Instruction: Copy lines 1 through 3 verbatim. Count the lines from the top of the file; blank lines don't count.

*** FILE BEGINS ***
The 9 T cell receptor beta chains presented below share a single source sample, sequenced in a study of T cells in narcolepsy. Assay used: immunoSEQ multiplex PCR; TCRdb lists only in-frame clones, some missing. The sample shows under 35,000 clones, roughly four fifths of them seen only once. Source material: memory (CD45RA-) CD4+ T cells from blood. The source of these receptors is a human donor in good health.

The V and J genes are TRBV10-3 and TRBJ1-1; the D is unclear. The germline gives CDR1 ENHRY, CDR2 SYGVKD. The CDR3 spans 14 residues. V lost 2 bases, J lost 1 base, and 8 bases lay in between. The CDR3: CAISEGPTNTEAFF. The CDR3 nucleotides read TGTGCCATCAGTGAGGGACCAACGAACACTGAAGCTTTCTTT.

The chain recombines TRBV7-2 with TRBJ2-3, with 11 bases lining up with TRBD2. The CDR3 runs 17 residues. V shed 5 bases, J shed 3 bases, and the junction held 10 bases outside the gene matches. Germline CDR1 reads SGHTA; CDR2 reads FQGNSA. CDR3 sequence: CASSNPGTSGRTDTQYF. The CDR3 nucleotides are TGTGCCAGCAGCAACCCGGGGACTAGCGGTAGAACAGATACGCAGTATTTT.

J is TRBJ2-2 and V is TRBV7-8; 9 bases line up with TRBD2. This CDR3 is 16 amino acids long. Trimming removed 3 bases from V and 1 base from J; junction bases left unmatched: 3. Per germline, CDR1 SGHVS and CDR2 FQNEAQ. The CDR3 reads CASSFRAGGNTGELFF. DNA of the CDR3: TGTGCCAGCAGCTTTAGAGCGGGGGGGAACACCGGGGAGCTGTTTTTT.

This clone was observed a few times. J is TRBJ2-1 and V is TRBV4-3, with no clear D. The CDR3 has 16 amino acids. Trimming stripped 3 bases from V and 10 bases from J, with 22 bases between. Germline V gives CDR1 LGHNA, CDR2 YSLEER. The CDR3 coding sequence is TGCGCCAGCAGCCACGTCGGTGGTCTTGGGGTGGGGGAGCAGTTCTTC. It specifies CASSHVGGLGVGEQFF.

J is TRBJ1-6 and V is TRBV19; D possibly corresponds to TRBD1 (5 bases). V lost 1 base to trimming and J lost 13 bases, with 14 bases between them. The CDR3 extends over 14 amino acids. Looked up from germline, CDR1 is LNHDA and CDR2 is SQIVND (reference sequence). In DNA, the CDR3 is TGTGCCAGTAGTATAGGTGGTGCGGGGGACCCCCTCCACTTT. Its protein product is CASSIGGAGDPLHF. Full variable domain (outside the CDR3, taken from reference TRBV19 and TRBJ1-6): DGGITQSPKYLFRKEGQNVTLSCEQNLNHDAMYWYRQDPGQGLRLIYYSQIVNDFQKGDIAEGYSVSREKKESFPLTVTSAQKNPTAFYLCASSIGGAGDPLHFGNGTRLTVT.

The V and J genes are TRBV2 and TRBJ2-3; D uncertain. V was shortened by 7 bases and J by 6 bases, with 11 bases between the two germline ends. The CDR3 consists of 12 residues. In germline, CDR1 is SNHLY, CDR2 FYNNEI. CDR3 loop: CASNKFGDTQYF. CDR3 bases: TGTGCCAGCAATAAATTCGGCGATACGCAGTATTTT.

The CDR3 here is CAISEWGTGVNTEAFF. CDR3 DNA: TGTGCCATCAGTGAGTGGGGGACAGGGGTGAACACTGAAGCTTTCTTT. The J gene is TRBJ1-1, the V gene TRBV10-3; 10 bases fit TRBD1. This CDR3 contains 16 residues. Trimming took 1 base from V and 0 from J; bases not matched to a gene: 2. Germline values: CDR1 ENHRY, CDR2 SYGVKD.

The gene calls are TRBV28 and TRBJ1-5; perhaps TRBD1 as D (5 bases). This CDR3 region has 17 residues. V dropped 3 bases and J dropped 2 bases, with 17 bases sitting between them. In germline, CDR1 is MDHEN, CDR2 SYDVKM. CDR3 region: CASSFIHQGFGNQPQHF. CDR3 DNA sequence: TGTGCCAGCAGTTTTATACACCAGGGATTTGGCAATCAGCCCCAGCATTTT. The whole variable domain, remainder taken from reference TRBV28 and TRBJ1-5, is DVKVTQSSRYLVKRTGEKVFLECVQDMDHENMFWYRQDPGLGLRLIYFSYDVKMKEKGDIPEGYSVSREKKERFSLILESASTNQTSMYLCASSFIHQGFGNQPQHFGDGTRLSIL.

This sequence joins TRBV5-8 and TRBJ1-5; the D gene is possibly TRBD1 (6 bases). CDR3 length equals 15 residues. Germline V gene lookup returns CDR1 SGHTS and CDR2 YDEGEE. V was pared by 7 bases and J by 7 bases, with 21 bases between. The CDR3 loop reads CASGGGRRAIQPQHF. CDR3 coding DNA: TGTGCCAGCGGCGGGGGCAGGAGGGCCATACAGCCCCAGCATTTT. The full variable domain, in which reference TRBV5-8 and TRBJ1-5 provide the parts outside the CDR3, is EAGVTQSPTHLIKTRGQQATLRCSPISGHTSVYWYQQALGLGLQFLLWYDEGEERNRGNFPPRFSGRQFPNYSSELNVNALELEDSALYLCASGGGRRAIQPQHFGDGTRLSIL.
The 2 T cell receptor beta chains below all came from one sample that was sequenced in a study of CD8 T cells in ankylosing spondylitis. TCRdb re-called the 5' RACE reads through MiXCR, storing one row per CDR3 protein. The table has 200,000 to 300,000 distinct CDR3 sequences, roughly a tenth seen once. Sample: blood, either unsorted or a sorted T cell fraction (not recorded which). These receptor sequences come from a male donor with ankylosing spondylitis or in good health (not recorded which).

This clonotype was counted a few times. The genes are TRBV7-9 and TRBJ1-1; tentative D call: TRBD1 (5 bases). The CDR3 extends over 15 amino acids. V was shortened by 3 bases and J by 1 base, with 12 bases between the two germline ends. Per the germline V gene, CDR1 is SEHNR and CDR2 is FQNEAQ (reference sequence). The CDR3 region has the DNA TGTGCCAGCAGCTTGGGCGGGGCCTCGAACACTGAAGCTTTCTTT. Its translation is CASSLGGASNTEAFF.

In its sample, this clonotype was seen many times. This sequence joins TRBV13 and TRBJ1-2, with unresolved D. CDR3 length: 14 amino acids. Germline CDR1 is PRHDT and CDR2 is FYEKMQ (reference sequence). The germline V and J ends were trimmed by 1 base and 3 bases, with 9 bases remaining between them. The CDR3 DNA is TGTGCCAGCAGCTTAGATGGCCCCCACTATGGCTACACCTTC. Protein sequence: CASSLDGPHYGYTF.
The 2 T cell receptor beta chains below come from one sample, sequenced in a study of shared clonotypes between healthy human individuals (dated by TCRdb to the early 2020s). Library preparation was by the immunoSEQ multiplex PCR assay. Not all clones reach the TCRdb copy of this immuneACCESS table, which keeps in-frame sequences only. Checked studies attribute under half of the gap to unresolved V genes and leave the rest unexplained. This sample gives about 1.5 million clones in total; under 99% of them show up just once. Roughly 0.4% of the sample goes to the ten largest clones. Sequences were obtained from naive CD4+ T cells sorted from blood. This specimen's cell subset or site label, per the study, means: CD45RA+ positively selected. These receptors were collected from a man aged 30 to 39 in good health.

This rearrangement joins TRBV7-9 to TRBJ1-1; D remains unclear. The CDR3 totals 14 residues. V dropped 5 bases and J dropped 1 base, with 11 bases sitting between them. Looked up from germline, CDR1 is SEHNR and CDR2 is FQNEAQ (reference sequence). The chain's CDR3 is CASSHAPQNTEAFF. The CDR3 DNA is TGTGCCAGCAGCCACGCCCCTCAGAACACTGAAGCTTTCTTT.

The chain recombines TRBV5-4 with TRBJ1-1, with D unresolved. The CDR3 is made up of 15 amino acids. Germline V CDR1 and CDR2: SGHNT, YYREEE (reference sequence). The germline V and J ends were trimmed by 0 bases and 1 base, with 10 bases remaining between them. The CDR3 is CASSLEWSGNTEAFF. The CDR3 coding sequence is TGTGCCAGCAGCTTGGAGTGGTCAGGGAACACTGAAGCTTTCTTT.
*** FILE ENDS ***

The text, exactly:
The 9 T cell receptor beta chains presented below share a single source sample, sequenced in a study of T cells in narcolepsy. Assay used: immunoSEQ multiplex PCR; TCRdb lists only in-frame clones, some missing. The sample shows under 35,000 clones, roughly four fifths of them seen only once. Source material: memory (CD45RA-) CD4+ T cells from blood. The source of these receptors is a human donor in good health.

The V and J genes are TRBV10-3 and TRBJ1-1; the D is unclear. The germline gives CDR1 ENHRY, CDR2 SYGVKD. The CDR3 spans 14 residues. V lost 2 bases, J lost 1 base, and 8 bases lay in between. The CDR3: CAISEGPTNTEAFF. The CDR3 nucleotides read TGTGCCATCAGTGAGGGACCAACGAACACTGAAGCTTTCTTT.

The chain recombines TRBV7-2 with TRBJ2-3, with 11 bases lining up with TRBD2. The CDR3 runs 17 residues. V shed 5 bases, J shed 3 bases, and the junction held 10 bases outside the gene matches. Germline CDR1 reads SGHTA; CDR2 reads FQGNSA. CDR3 sequence: CASSNPGTSGRTDTQYF. The CDR3 nucleotides are TGTGCCAGCAGCAACCCGGGGACTAGCGGTAGAACAGATACGCAGTATTTT.